FIG. 7 shows a circuit diagram of a memory element of a volatile memory that may be implemented in an electronic system, according to another embodiment of the present invention. In particular, a memory cell of a volatile memory according to one embodiment includes an inverter having a p-channel transistor 702 with a source coupled to a reference voltage, such as VCC, and a drain coupled at a first node “Q” to a drain of an n-channel transistor 704, the source of which is coupled to ground GND. The memory cell also includes a second inverter having a p-channel transistor 706 with a source coupled to the reference voltage and a drain coupled at a second node “Q-bar” to a drain of an n-channel transistor 708, the source of which is also coupled to ground. The first node “Q” is controlled by an n-channel transistor 710 coupled to receive a word line (WL) signal at its gate and to receive input data on a bit line (BL) at the first node, while the second node “Q-bar” is controlled by another n-channel transistor 712 coupled to receive the word line signal WL at its gate to receive inverted input data BLB. While the volatile memory of FIG. 7 is shown by way of example, it will be clear to those of skill in the art that other volatile memory cells can be employed, including a dynamic random-access memory DRAM, for example.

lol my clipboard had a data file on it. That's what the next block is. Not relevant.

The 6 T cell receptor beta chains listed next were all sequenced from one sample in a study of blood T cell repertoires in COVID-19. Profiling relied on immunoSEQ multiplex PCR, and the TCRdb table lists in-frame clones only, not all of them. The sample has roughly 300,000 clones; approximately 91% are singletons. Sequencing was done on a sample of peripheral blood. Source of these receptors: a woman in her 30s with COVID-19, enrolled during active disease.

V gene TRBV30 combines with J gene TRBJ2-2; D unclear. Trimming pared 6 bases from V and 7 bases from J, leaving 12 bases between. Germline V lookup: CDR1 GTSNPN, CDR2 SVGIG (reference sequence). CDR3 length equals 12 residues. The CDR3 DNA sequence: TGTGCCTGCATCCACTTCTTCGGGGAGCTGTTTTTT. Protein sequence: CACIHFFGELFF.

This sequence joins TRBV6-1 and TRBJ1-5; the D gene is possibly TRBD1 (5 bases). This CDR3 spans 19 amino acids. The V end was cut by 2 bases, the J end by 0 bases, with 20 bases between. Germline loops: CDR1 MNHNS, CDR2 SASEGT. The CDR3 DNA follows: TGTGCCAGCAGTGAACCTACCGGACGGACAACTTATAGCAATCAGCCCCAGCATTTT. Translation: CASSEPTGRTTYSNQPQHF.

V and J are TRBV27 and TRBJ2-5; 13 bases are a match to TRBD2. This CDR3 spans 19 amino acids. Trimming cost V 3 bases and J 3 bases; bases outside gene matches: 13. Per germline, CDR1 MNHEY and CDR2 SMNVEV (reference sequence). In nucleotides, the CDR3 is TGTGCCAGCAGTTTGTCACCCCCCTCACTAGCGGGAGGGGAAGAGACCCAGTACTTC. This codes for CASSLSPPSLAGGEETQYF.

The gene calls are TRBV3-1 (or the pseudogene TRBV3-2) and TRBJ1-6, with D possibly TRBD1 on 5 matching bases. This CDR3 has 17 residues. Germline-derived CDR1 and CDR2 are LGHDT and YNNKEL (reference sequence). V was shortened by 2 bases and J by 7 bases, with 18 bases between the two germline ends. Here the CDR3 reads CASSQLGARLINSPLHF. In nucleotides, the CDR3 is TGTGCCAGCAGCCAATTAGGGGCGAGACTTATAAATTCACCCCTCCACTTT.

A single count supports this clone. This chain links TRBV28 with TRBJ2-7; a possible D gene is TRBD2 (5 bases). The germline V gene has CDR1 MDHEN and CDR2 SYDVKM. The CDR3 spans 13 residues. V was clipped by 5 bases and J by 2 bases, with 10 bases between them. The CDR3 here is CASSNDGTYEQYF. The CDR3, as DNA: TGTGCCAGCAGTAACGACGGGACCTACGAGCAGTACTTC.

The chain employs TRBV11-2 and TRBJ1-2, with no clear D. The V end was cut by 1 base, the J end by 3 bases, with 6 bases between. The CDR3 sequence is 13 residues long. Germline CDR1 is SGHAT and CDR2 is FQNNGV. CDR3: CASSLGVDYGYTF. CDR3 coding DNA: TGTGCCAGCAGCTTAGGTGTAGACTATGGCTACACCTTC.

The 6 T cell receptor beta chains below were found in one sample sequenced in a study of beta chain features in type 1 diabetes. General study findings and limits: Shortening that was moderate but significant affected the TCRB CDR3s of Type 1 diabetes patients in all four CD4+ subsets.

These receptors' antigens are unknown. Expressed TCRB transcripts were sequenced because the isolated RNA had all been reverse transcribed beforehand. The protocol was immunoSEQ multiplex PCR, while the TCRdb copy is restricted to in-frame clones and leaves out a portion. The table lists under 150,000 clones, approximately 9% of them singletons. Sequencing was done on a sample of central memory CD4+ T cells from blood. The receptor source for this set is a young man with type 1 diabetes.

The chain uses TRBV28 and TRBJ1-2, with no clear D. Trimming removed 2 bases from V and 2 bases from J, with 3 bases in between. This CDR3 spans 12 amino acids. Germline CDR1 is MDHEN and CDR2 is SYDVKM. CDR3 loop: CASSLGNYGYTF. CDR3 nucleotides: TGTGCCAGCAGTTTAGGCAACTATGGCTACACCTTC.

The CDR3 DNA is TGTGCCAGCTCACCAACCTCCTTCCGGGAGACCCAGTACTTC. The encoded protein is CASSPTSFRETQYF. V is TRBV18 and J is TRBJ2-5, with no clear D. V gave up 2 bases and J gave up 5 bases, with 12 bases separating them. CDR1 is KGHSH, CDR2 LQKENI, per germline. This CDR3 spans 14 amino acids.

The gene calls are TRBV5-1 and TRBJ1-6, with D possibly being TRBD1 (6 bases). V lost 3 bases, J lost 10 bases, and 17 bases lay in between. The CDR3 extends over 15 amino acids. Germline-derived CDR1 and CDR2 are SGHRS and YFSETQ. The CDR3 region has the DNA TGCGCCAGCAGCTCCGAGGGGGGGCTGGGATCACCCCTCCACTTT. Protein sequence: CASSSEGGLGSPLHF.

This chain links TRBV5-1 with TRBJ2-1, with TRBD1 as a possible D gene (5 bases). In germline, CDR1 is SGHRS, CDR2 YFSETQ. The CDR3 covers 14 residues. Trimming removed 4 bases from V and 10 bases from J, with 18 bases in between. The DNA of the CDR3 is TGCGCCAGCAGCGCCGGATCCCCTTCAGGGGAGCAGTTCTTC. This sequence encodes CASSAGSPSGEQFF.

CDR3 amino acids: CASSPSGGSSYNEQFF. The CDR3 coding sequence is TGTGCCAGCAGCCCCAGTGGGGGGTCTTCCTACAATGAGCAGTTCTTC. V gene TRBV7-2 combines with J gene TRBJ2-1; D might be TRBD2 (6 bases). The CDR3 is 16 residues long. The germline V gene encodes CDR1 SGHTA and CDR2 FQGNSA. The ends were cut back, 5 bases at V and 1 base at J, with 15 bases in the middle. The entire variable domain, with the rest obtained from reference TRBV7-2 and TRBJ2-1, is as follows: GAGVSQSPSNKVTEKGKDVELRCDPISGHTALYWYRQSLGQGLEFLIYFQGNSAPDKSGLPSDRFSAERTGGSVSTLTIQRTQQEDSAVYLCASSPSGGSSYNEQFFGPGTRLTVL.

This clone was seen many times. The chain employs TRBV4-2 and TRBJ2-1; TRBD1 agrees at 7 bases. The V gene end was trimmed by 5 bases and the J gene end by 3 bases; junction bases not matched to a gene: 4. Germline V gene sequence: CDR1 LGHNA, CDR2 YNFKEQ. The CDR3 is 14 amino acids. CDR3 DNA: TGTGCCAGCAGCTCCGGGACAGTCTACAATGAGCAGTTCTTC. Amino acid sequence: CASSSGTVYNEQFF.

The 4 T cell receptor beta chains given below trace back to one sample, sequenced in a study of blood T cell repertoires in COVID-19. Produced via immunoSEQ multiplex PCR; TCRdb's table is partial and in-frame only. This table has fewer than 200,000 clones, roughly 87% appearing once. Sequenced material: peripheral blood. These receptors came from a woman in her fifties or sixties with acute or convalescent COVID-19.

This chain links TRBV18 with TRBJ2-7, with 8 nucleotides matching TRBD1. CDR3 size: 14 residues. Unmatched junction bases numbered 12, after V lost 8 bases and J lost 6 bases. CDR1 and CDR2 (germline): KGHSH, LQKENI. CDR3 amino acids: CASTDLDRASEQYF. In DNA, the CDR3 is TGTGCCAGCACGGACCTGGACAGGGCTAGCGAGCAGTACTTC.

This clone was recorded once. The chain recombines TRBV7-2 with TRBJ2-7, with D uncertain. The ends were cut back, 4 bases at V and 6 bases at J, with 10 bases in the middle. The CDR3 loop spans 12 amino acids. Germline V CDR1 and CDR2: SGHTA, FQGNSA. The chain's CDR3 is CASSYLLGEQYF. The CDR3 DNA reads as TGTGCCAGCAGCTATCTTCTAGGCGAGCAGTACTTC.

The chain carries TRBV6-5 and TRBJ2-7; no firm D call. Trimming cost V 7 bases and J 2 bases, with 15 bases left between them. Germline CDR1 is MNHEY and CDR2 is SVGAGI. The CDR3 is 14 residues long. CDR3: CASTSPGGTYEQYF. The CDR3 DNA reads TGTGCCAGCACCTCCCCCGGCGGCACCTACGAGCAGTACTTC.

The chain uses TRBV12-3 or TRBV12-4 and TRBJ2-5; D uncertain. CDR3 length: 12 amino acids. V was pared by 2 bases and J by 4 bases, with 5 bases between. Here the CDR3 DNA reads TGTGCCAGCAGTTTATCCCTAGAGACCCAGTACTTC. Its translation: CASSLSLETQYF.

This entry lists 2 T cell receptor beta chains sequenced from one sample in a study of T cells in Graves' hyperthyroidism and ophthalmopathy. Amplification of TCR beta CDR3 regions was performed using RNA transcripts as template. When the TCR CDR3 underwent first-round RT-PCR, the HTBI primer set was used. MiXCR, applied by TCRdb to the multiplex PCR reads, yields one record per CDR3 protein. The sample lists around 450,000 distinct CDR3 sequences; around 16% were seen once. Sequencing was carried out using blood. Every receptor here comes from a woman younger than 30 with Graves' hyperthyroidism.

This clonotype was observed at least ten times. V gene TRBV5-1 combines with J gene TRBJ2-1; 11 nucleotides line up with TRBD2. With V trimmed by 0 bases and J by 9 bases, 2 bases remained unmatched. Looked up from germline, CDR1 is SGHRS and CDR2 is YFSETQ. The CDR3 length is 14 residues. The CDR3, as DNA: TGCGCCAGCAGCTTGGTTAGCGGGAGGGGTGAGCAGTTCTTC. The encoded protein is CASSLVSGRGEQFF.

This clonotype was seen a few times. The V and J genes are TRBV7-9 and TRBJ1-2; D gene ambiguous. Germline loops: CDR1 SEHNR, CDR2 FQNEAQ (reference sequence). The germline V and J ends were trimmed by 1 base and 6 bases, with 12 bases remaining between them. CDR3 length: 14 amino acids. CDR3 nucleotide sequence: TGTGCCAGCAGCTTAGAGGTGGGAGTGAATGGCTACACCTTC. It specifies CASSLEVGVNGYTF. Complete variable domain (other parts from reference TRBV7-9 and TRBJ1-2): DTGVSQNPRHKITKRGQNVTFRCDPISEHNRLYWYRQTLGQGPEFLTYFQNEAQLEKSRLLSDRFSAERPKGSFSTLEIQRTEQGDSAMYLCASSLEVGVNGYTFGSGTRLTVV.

Turning now to FIG. 8, a block diagram of a device having programmable logic according to an embodiment of the present invention is shown. While devices having programmable logic may be implemented in any type of integrated circuit device, such as an application specific integrated circuit (ASIC) having programmable logic, other devices comprise dedicated programmable logic devices (PLDs). A PLD is an integrated circuit device designed to be user-programmable so that users may implement logic designs of their choices. One type of PLD is the Complex Programmable Logic Device (CPLD). A CPLD includes two or more “function blocks” connected together and to input/output (I/O) resources by an interconnect switch matrix. Each function block of the CPLD includes a two-level AND/OR structure similar to that used in a Programmable Logic Array (PLA) or a Programmable Array Logic (PAL) device. Another type of PLD is a field programmable gate array (FPGA). In a typical FPGA, an array of configurable logic blocks (CLBs) is coupled to programmable input/output blocks (IOBs). The CLBs and IOBs are interconnected by a hierarchy of programmable routing resources. These CLBs, IOBs, and programmable routing resources are customized by loading a configuration bitstream, typically from off-chip memory, into configuration memory cells of the FPGA. For both of these types of programmable logic devices, the functionality of the device is controlled by configuration data bits of a configuration bitstream provided to the device for that purpose. The configuration data bits may be stored in volatile memory (e.g., static memory cells, as in FPGAs and some CPLDs), in non-volatile memory (e.g., flash memory, as in some CPLDs), or in any other type of memory cell.